You may need more than bread and milk on hand if the meteorological phenomenon known as Winter Storm Grayson turns out to be as intense as anticipated. The Weather Channel predicts that Grayson may bring the East Coast of the U.S. some of the heaviest snow in decades and even more severe cold than we’ve seen this past week. It snowed in Tallahassee, Florida, for the first time in 28 years, if that’s any indication of things to come.
Even if you’re a northerner who’s used to winter conditions or pride yourself on wearing flip-flops in the snow, extreme cold is accompanied by a significant risk of pipes freezing. Frozen pipes can cause major issues in your home, as they prevent water flow and eventually burst, causing damage and flooding.
Here are five quick and easy tips to help you prevent losses related to frozen pipes:
Tip #1: Keep the heat on.
Make sure not to turn off the heat, even if you’re leaving the house for an extended period. It’s best to set the thermostat above 50 degrees Fahrenheit to provide enough heat to keep the pipes warm and prevent any water inside them from freezing.
Tip #2: Keep interior and cabinet doors open.
Pipes are often located in cabinets; when the temperature drops, it’s a good idea to keep cabinet doors open so the heat from the rest of the house can keep the pipes warm as well. Also, leave all interior doors open so heat can circulate throughout the home.
Tip #3: Allow faucets to drip.
If you’re afraid your pipes will freeze, you can let water drip slightly from the faucets. What causes frozen pipes to burst is the pressure created between a frozen blockage and the faucet. Allowing the faucet to drip relieves this pressure build-up and helps to keep pipes from bursting.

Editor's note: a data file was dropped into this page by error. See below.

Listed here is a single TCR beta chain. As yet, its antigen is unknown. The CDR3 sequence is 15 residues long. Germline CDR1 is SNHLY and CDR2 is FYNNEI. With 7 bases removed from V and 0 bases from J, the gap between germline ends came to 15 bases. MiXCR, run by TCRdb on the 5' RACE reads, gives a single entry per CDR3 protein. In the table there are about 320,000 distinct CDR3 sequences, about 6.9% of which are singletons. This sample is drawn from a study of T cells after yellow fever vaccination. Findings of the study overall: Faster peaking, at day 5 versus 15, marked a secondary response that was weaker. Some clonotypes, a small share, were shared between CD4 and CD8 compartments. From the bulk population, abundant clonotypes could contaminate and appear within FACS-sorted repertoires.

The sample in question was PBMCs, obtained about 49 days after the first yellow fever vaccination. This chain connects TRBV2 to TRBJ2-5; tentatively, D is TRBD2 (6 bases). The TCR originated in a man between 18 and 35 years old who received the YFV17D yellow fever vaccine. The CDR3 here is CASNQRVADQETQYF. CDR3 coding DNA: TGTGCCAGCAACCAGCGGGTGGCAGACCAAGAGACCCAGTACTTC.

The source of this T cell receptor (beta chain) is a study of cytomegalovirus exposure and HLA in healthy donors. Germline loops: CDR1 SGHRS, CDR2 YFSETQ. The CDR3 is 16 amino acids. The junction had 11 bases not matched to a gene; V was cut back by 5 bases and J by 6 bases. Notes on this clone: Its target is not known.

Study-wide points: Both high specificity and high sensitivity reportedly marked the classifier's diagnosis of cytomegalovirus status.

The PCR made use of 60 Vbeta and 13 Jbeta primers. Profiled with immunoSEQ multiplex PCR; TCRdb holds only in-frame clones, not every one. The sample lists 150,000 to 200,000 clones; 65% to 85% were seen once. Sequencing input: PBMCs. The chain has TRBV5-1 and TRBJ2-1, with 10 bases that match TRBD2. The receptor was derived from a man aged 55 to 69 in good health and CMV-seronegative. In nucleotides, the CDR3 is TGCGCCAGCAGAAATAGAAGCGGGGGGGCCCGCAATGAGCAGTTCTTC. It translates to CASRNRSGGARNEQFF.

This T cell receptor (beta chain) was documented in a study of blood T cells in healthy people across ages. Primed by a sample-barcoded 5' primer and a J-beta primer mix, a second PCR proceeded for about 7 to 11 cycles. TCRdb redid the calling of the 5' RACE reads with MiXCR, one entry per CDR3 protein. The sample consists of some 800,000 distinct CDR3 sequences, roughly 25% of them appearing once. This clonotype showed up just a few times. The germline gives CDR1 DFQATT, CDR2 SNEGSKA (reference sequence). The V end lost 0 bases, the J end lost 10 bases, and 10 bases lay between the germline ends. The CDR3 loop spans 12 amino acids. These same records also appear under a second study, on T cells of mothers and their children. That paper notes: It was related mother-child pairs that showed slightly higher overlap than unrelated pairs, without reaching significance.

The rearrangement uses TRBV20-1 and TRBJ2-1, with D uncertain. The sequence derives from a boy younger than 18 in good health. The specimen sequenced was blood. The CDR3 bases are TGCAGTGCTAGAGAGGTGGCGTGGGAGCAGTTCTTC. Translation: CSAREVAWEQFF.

Tip #4: Seal up leaks.
Holes and cracks—especially those located near pipes—on both interior and exterior walls should be sealed up. This helps to keep the cold air out and the warm air in.
Tip #5: Add extra insulation.
If you’ve ever had problems with frozen pipes anywhere in your home, extra insulation could be the cure. Pipes can be fitted with foam rubber or fiberglass sleeves to decrease their chances of freezing. This is an easy solution for pipes that are exposed, but it can get expensive if walls, floors or ceilings must be opened to properly insulate the pipes.
Pipes found in areas like basements and attics are likely to need extra insulation to keep them from freezing. Supplementary insulation can also be added to walls and ceilings to keep pipes there warm.
In the event you do suffer damage to your home or business due to frozen pipes, Vericlaim Repair Solutions will be there to help you through the restoration process. In the meantime, we hope you’re safe and warm and have plenty of milk and bread to hold you over.
--Ed Reis, president, Vericlaim Repair Solutions, a Sedgwick company